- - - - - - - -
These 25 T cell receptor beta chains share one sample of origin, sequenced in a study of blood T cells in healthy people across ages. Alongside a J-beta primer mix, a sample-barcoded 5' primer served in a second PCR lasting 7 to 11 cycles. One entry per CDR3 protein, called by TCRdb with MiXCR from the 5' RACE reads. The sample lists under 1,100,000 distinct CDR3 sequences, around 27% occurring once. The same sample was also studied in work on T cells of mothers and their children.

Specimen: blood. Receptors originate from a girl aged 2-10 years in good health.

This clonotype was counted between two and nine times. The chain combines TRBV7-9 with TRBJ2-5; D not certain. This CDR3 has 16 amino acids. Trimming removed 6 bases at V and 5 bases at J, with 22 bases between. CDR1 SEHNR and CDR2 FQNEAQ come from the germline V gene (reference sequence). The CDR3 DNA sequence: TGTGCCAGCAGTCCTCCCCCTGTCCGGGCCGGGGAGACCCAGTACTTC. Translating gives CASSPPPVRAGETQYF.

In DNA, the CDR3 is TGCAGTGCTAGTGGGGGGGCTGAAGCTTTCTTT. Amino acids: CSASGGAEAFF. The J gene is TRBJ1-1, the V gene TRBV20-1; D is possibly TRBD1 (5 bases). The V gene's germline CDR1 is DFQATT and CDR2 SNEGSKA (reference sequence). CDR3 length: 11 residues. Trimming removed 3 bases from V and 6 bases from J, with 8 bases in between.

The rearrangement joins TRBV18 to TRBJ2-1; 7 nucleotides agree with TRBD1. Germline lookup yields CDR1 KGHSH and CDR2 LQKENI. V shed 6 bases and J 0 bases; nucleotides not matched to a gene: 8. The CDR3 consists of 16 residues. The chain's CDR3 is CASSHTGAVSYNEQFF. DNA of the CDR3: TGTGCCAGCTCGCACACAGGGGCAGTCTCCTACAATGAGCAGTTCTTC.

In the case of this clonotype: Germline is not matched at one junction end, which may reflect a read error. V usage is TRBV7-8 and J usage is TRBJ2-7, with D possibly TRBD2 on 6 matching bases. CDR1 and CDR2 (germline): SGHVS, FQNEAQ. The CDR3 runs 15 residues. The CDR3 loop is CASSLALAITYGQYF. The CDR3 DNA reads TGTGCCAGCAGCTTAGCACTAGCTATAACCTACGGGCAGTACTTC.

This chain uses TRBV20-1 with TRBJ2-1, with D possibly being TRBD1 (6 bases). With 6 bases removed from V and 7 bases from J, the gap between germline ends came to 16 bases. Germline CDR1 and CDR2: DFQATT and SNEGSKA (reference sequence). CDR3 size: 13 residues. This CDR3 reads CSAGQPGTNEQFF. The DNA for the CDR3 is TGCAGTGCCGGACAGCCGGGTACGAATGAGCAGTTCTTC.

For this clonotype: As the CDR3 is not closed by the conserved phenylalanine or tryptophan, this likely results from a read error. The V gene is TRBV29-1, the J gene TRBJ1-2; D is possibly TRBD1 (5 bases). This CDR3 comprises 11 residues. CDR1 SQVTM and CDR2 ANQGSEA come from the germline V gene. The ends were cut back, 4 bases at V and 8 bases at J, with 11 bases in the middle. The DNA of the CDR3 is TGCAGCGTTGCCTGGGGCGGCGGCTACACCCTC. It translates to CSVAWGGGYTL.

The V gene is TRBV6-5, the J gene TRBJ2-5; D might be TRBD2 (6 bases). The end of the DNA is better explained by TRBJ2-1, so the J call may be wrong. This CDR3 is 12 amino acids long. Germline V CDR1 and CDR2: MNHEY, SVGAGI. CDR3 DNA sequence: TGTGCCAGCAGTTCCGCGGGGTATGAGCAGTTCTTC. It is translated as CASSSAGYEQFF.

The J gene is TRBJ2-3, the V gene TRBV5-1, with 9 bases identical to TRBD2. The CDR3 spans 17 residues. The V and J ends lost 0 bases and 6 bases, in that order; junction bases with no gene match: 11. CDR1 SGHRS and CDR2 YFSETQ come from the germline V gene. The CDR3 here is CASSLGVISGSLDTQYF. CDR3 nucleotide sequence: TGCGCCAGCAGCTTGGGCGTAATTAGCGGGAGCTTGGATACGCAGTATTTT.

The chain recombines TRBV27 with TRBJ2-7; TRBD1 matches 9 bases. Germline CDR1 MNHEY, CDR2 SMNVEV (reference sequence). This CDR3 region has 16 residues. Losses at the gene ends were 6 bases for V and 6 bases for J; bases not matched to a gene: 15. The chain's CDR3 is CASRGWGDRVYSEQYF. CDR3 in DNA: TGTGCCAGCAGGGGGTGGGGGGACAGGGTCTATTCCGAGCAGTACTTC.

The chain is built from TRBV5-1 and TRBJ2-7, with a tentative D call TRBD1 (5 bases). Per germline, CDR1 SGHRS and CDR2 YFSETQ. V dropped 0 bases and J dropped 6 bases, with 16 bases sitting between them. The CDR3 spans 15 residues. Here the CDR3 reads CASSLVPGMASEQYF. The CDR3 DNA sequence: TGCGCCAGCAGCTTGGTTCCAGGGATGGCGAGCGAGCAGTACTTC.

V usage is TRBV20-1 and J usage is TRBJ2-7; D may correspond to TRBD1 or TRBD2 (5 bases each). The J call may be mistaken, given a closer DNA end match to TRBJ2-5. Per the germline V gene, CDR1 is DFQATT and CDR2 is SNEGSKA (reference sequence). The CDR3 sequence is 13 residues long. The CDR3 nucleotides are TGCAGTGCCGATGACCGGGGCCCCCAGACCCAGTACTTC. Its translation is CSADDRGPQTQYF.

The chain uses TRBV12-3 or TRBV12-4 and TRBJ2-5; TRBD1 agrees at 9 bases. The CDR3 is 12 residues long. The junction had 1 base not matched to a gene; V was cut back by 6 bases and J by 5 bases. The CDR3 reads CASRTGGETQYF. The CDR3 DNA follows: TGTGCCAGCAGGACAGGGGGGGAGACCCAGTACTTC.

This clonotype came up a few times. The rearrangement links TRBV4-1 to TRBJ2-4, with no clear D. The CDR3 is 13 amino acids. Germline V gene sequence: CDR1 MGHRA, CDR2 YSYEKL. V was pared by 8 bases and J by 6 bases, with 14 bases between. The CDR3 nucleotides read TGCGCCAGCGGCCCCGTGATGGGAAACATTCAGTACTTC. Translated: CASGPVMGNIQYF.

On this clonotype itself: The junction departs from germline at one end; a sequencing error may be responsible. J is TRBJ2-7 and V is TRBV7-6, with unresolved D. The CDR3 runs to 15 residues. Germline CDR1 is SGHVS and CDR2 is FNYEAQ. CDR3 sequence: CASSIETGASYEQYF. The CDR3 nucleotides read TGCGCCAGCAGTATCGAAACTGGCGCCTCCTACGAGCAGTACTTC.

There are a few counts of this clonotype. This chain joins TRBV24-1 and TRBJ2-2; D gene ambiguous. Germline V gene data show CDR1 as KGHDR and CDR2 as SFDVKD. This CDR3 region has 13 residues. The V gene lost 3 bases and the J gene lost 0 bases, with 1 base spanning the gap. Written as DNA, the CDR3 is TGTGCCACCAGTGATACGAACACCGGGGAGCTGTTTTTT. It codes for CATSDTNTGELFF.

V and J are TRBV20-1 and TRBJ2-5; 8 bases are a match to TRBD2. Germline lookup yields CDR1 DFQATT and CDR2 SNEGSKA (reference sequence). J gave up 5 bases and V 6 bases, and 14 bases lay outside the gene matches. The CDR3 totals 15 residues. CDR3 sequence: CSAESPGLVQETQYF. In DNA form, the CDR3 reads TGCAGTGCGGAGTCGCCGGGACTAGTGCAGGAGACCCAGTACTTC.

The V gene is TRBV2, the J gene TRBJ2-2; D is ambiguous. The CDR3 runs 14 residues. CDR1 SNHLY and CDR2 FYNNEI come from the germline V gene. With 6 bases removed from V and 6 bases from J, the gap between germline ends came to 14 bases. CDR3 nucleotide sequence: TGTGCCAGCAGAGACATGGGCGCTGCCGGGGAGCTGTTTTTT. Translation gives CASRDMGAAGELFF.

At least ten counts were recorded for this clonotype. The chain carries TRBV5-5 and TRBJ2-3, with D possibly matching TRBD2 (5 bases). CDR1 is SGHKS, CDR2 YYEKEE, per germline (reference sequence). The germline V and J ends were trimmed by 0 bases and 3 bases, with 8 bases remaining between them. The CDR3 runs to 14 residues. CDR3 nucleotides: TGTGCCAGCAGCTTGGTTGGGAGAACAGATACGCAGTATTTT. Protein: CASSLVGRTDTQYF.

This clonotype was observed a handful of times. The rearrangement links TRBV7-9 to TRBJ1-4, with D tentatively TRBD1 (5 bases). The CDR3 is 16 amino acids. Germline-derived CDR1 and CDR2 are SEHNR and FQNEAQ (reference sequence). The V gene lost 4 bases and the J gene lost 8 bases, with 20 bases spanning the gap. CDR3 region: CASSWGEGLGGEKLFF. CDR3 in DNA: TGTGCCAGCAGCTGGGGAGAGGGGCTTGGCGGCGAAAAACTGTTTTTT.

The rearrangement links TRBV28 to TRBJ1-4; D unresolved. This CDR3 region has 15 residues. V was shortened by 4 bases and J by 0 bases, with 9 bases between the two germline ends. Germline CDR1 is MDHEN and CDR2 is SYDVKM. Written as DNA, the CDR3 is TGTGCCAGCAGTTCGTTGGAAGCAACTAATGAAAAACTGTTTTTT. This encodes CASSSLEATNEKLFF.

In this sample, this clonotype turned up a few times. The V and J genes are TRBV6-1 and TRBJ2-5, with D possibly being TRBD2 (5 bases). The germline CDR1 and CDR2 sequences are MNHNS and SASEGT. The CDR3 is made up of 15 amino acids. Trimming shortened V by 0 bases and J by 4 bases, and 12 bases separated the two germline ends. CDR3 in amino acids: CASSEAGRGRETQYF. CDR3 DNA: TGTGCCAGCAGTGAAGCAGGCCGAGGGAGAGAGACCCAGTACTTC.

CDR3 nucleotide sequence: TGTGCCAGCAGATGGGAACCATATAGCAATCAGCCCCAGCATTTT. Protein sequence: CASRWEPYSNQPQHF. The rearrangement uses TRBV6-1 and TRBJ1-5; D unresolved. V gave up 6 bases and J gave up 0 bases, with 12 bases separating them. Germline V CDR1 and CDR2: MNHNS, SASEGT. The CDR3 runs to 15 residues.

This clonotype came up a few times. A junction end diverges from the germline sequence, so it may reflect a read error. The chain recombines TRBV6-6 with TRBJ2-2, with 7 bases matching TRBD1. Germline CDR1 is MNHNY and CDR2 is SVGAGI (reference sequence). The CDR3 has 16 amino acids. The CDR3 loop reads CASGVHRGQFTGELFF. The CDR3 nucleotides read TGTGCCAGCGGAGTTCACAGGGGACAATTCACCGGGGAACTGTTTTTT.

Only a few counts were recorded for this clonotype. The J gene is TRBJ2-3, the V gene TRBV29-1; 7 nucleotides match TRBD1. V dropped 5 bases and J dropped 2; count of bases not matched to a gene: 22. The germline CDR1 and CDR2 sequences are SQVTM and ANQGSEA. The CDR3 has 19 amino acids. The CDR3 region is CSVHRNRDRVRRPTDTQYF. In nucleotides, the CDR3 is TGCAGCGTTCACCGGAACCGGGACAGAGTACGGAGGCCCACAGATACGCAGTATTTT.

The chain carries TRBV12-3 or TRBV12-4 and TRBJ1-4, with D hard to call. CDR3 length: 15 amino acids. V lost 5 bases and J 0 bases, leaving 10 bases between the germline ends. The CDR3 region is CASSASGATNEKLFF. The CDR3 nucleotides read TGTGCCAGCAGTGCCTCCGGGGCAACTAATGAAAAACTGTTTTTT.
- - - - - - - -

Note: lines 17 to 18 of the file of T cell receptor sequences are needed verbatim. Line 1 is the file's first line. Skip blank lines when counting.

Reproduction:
There are a few counts of this clonotype. This chain joins TRBV24-1 and TRBJ2-2; D gene ambiguous. Germline V gene data show CDR1 as KGHDR and CDR2 as SFDVKD. This CDR3 region has 13 residues. The V gene lost 3 bases and the J gene lost 0 bases, with 1 base spanning the gap. Written as DNA, the CDR3 is TGTGCCACCAGTGATACGAACACCGGGGAGCTGTTTTTT. It codes for CATSDTNTGELFF.

V and J are TRBV20-1 and TRBJ2-5; 8 bases are a match to TRBD2. Germline lookup yields CDR1 DFQATT and CDR2 SNEGSKA (reference sequence). J gave up 5 bases and V 6 bases, and 14 bases lay outside the gene matches. The CDR3 totals 15 residues. CDR3 sequence: CSAESPGLVQETQYF. In DNA form, the CDR3 reads TGCAGTGCGGAGTCGCCGGGACTAGTGCAGGAGACCCAGTACTTC.